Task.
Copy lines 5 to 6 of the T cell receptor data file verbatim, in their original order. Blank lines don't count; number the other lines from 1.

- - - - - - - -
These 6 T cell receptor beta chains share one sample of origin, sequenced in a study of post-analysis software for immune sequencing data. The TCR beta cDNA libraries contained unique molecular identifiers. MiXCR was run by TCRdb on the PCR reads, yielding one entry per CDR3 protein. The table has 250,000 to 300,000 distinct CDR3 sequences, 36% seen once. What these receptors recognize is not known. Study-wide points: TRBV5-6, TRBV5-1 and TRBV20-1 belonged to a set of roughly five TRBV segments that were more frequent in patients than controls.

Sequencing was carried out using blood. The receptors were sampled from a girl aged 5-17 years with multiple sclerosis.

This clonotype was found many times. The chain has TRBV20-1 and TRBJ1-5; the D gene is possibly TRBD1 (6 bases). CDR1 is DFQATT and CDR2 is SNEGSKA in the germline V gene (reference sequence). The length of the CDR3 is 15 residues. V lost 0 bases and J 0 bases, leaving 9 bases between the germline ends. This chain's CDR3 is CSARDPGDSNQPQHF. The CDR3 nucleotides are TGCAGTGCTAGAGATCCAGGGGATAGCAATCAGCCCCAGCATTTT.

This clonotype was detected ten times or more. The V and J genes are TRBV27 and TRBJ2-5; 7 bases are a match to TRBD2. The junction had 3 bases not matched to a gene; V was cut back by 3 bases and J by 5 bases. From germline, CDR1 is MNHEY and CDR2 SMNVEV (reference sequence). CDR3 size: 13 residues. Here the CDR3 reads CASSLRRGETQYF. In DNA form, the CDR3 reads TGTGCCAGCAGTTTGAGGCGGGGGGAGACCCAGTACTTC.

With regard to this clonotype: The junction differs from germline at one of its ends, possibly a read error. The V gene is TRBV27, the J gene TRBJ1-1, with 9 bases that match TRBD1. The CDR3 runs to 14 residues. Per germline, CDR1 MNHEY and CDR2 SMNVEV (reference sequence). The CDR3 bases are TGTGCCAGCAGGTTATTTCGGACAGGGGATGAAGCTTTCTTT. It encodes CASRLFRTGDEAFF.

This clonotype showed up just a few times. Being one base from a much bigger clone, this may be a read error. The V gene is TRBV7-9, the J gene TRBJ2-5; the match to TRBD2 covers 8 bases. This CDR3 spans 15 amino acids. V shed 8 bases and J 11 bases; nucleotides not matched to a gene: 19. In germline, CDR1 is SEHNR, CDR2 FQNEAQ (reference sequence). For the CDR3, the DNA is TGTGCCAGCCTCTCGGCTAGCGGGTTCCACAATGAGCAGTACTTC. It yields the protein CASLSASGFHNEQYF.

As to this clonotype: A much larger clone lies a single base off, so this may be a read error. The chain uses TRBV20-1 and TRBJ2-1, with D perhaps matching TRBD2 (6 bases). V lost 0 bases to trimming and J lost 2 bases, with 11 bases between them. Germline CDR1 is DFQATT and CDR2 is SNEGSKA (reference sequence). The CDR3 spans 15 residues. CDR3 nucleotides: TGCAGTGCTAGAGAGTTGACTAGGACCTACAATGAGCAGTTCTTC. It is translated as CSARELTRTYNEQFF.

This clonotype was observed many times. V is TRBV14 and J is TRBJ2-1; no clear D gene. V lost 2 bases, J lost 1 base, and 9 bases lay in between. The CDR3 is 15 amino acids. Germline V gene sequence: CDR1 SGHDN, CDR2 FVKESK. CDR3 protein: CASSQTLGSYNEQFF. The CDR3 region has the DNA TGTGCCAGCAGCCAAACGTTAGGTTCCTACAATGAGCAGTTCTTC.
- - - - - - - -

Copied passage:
With regard to this clonotype: The junction differs from germline at one of its ends, possibly a read error. The V gene is TRBV27, the J gene TRBJ1-1, with 9 bases that match TRBD1. The CDR3 runs to 14 residues. Per germline, CDR1 MNHEY and CDR2 SMNVEV (reference sequence). The CDR3 bases are TGTGCCAGCAGGTTATTTCGGACAGGGGATGAAGCTTTCTTT. It encodes CASRLFRTGDEAFF.

This clonotype showed up just a few times. Being one base from a much bigger clone, this may be a read error. The V gene is TRBV7-9, the J gene TRBJ2-5; the match to TRBD2 covers 8 bases. This CDR3 spans 15 amino acids. V shed 8 bases and J 11 bases; nucleotides not matched to a gene: 19. In germline, CDR1 is SEHNR, CDR2 FQNEAQ (reference sequence). For the CDR3, the DNA is TGTGCCAGCCTCTCGGCTAGCGGGTTCCACAATGAGCAGTACTTC. It yields the protein CASLSASGFHNEQYF.